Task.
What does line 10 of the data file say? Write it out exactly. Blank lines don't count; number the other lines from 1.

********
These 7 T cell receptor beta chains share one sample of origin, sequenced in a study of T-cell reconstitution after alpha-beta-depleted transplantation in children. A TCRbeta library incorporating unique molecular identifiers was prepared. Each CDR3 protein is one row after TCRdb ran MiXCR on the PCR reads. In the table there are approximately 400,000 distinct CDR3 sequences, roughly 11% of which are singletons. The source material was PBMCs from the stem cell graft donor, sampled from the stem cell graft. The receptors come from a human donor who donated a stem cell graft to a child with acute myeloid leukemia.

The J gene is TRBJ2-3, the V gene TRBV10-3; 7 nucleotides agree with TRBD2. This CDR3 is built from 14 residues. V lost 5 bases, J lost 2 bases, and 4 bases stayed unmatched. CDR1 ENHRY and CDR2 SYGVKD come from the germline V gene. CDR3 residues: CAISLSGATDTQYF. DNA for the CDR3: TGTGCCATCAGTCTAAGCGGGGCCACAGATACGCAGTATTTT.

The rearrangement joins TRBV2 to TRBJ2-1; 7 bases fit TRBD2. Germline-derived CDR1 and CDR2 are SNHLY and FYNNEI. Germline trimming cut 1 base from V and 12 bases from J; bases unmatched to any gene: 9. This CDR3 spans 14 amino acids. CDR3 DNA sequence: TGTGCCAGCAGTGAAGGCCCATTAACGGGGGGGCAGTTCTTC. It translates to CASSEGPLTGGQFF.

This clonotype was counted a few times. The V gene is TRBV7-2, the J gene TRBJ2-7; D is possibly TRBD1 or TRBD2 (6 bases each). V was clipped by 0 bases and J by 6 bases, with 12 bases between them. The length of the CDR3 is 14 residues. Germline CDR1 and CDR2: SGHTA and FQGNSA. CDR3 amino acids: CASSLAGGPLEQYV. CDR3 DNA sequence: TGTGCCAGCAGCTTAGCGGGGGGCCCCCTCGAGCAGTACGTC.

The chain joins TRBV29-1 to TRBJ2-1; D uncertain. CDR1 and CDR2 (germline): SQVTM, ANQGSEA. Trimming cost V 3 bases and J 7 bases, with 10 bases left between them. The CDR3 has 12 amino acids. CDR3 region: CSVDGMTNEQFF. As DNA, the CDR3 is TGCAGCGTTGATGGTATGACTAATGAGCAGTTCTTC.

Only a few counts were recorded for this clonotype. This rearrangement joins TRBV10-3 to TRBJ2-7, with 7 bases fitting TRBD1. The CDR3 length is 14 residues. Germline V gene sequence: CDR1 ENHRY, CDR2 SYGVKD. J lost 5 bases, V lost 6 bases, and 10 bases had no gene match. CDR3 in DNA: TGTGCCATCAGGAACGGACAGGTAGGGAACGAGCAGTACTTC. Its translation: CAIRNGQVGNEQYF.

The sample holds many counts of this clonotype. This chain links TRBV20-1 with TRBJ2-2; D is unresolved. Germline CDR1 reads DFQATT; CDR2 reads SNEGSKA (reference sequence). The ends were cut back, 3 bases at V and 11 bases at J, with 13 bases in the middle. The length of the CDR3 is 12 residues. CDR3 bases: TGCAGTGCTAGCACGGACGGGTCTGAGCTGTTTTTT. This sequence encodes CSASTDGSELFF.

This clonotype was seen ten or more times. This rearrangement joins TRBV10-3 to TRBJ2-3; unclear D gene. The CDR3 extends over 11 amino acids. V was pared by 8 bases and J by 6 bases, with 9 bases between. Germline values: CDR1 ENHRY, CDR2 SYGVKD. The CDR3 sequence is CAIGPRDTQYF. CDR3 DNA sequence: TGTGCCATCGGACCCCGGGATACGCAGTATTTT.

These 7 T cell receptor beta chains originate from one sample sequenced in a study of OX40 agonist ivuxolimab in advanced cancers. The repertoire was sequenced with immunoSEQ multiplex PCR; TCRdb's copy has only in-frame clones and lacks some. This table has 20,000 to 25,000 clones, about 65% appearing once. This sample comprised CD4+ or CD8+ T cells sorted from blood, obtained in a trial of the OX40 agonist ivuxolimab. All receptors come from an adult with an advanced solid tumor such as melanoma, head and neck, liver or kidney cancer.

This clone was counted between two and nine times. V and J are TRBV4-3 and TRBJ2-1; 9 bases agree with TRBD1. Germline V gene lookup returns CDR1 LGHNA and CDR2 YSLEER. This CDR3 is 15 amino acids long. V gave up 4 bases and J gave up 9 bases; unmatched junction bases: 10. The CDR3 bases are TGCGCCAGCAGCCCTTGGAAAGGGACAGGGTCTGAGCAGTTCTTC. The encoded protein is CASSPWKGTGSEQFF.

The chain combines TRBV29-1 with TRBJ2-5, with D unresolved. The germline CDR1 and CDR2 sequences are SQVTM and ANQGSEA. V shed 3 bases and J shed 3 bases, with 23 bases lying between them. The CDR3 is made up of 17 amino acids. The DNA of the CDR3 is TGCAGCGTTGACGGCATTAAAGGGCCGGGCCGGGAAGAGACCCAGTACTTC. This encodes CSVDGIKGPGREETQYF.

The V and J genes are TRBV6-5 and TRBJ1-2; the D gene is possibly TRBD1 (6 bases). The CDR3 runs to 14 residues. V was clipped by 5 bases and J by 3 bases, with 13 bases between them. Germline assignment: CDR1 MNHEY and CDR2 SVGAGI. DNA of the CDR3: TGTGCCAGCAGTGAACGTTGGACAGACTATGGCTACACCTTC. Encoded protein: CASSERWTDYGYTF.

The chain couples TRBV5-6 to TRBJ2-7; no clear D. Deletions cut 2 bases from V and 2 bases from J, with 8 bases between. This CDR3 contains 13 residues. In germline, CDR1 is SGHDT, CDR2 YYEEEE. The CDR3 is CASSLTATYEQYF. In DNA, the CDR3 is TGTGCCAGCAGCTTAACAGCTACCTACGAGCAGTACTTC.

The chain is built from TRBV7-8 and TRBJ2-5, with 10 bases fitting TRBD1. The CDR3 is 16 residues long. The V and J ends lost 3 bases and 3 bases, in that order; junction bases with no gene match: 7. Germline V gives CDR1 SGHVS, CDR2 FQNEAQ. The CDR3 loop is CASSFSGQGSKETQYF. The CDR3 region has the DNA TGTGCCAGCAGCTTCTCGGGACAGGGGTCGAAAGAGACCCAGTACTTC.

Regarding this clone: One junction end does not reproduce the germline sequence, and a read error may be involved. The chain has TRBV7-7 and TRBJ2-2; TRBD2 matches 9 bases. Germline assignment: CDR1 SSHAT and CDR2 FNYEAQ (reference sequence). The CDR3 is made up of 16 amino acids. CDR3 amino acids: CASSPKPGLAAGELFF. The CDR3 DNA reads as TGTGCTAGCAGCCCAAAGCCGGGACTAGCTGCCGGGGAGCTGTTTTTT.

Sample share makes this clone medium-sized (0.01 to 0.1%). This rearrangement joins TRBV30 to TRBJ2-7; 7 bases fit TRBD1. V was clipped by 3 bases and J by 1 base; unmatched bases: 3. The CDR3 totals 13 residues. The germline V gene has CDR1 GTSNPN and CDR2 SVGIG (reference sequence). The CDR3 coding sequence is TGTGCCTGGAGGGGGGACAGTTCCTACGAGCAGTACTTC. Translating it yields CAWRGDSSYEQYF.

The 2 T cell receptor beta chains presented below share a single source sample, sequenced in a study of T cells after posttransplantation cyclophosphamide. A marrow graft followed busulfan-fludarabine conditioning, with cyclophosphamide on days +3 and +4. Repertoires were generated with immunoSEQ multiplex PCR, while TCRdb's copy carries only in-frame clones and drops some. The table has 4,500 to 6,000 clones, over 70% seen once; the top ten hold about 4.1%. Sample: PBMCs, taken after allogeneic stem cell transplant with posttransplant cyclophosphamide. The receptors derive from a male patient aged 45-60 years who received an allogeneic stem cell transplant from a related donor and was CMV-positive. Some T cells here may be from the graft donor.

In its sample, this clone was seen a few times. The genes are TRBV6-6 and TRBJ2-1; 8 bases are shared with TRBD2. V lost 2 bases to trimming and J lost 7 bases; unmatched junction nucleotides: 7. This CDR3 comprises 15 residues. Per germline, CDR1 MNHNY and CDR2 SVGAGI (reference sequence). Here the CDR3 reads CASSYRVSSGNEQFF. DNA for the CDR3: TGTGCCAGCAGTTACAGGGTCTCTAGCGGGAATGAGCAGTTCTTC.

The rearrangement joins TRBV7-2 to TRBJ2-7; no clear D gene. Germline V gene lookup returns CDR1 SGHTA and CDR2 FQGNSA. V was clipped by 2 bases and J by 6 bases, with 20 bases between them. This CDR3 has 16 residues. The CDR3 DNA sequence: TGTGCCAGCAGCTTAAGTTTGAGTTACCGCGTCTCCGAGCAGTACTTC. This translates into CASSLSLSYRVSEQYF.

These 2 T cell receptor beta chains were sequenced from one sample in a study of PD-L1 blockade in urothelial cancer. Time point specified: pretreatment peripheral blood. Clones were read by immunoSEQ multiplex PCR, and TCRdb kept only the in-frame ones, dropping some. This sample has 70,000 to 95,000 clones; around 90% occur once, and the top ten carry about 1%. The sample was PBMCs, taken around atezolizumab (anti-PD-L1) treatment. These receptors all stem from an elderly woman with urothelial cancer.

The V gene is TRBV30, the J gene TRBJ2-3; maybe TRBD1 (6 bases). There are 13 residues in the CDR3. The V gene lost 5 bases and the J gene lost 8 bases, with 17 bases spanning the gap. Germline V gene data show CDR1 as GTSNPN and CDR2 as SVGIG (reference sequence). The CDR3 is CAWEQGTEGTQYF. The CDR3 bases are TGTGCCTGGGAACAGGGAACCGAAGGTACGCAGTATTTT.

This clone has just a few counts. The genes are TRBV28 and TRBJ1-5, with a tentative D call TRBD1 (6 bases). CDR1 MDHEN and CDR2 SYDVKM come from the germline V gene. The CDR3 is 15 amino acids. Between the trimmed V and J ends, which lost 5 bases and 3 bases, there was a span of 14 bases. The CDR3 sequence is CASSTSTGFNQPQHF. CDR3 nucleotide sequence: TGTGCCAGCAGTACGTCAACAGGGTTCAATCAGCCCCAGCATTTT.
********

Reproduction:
This clone was counted between two and nine times. V and J are TRBV4-3 and TRBJ2-1; 9 bases agree with TRBD1. Germline V gene lookup returns CDR1 LGHNA and CDR2 YSLEER. This CDR3 is 15 amino acids long. V gave up 4 bases and J gave up 9 bases; unmatched junction bases: 10. The CDR3 bases are TGCGCCAGCAGCCCTTGGAAAGGGACAGGGTCTGAGCAGTTCTTC. The encoded protein is CASSPWKGTGSEQFF.